After the four-day buzz of travel, we get a two-day rest at home (before hopping on to a plane again). It’s exciting to see new vistas unfold, to meet with people who speak different languages, and to observe the topography of a city change in a few hundred miles. The constant adrenaline rush and the thirst to know more, to see more, follows us like a shadow, as we taste a new dish, step into a new gallery or watch the sun set in a different State. We come back home with a handful of experiences in our diaries, and some ‘miles’ in our cards. And we are greeted by the familiar softness of the throw on the couch, that painting of red tree on the wall, and the scent that sticks to everything in every room. We are home. And in here, we find a deep-seated peace, more like a pat on a head and a soft whisper that says, ‘All is well’.
We have a new artwork on our walls. A four-frame series done by my handsome husband. Each of the paintings was made over the last couple of years; before we even got married. The artworks, for a long time, were lost in the depths of the many unused blankets, books, and suitcases in our closet. And unearthed after a spurt of intense cleaning last weekend. These paintings, I recall, were dissected over long international calls from the States to India. Ready to grab the smallest of excuses to let the call linger for a while longer, banal questions dressed up as profound ones, were asked and answered. As the artworks increased, there grew a repository of shared discussions that only we understood. The canvases that in some small way helped us understand and decode each other, now hang proudly on the wall. A reminder of our long calls, shared laughs, and hefty bills.
Our apartment is on the second floor. We rest in our patio with a book and a glass of wine for hours. A convenient height separates us from the hustle and bustle of the world below. Cars drive in and out of driveways, dogs sniff and poop, kids run and shout, the elderly take a leisurely walk, their steps slowed down by heavy gossip. While life at a higher pedestal seems comfortable, there are times when we have to tiptoe around our own house in the night and shush each other while in the patio.
A month after we move in, a bunch of friends come to visit us. A night which starts with small glasses of wine, matures into multiple rounds. Intoxicated, and mostly just happy, the song from the turntable has one grooving on one’s wobbly legs. Like an infection, the urge to dance spreads. And soon, six of us are on our feet. A jig which is cut short by a firm knock. It’s our neighbor from downstairs. He asks us to keep it low.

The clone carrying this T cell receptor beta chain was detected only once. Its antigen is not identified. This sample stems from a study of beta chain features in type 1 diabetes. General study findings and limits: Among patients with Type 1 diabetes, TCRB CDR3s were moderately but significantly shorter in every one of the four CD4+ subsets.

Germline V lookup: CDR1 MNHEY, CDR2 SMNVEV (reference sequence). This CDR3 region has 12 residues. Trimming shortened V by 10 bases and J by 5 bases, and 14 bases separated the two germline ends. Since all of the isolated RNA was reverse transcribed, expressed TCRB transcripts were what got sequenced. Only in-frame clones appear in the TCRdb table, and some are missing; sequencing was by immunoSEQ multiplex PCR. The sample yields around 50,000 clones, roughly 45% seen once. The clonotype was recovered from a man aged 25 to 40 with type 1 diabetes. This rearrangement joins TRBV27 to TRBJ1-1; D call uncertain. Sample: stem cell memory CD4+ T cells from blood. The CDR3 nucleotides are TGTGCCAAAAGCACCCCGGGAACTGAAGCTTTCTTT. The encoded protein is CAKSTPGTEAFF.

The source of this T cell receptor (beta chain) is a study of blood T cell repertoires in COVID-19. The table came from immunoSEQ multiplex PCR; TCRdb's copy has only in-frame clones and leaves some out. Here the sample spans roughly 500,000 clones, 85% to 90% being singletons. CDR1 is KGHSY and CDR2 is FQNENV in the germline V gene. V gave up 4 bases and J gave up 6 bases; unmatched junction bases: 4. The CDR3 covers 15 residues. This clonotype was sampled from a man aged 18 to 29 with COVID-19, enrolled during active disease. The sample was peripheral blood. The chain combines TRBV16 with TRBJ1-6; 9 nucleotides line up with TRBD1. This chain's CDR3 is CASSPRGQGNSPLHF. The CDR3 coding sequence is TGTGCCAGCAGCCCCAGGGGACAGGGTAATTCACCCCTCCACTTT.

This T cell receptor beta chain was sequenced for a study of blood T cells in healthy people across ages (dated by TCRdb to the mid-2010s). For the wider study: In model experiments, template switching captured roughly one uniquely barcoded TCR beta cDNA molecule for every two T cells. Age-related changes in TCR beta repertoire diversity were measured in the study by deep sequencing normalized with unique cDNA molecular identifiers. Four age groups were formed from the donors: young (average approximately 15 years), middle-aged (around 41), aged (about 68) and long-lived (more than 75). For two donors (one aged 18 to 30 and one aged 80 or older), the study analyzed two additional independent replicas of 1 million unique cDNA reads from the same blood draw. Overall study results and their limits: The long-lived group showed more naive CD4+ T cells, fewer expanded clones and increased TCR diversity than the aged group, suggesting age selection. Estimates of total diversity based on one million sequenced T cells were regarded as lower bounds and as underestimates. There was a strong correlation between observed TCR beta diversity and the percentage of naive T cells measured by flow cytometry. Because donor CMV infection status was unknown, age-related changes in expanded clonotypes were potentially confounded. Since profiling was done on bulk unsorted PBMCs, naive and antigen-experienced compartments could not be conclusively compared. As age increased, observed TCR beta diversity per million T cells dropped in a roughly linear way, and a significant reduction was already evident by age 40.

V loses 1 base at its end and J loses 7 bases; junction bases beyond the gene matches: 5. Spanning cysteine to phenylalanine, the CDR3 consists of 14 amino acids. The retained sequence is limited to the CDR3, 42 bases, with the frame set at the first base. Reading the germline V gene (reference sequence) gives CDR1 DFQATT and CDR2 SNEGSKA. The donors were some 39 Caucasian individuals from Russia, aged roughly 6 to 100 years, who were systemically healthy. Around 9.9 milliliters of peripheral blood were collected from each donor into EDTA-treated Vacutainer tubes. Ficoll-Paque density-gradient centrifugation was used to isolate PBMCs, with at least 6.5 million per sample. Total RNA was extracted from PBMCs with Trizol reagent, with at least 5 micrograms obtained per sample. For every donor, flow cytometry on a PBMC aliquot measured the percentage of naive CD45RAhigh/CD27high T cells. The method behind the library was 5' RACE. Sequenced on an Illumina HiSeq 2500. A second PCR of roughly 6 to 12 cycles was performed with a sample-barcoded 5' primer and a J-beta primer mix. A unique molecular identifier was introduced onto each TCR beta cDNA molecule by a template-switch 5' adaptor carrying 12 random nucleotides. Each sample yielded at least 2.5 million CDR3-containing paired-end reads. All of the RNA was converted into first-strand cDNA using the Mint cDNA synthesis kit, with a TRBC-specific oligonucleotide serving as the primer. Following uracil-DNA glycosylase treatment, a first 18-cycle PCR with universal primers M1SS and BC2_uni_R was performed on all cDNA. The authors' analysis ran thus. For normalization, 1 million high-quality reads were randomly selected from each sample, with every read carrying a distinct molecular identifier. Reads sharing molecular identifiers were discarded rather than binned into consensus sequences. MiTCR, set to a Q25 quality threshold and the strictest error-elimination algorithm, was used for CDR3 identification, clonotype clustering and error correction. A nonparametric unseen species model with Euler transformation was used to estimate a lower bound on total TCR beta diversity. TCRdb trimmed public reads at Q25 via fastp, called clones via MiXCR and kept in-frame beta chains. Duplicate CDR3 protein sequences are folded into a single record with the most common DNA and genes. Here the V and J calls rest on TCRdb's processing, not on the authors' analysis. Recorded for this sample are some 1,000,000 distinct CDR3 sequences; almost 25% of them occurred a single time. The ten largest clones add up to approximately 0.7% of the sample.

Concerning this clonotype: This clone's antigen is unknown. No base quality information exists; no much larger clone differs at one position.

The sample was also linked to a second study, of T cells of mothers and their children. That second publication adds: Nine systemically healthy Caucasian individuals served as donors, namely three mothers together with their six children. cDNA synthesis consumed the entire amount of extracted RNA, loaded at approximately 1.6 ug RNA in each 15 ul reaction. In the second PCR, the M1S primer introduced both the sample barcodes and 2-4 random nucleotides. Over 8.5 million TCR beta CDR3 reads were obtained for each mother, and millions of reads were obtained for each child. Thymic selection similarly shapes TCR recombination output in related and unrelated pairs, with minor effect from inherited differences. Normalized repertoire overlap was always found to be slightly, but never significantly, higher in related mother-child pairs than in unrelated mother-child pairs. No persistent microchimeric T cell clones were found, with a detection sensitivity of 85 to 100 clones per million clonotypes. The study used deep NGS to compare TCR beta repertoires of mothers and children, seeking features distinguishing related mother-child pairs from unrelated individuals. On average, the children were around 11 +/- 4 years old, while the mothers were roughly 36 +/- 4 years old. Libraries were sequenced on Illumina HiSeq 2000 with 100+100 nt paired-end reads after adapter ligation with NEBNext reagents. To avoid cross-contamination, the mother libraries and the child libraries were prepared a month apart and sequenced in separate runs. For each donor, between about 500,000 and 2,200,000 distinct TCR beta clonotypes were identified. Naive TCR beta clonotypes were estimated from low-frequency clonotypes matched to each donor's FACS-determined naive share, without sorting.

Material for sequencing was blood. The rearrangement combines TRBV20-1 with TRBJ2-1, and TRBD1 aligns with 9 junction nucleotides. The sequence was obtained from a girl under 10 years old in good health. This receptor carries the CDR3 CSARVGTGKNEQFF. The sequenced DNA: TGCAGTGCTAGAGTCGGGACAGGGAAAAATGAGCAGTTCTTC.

A few weeks pass by, and another group of friends visits us. This time, we make sure not to dance. All the energy is channeled towards animated conversations, fueled by laughter, loud claps, and sometimes, walks across the table to pat someone on their back. And all of a sudden, there is that familiar knock. This time, with surprise creases on our faces, we wait to hear the complaint. “Everything, just everything is too loud,” says our neighbor, looking distressed.
Ten days later. There is excitement in the air. Star Wars Last Jedi is releasing tomorrow. With a pack of chips between us, we flop into the soft cushion of our sofa, to watch the Star Wars prequels, well into midnight. And just when we take in our first mouthful of chips, we hear the knock, which we acknowledge with a contempt that only familiarity breeds.
So on Thanksgiving Day, my husband and I put on our best smiles and knock on their door. We gift them a bottle of wine, and shower apologies. Months pass without a knock on our door. And then one fine evening, our house is filled with guests that includes my two-year-old niece. For her, the house is a play field. She kicks the ball, catches it, throws it with all her might, kicks it again. Then jumps, dances, rests and repeats all of it.
Sometime close to midnight, she freezes on her toes, when the knock echoes, loud and clear. Only this time, it’s not on the door. But from underneath the floor. Guess, ‘knock knock’ is not a joke anymore.
I used an empty can of Focal Banger (The Alchemist Vermont) to make this. Even before I painted on it, the can looked stunning. This particular drink was ranked Number #1 in the India Pale Ale Category, in 2015, according to www.ratebeer.com.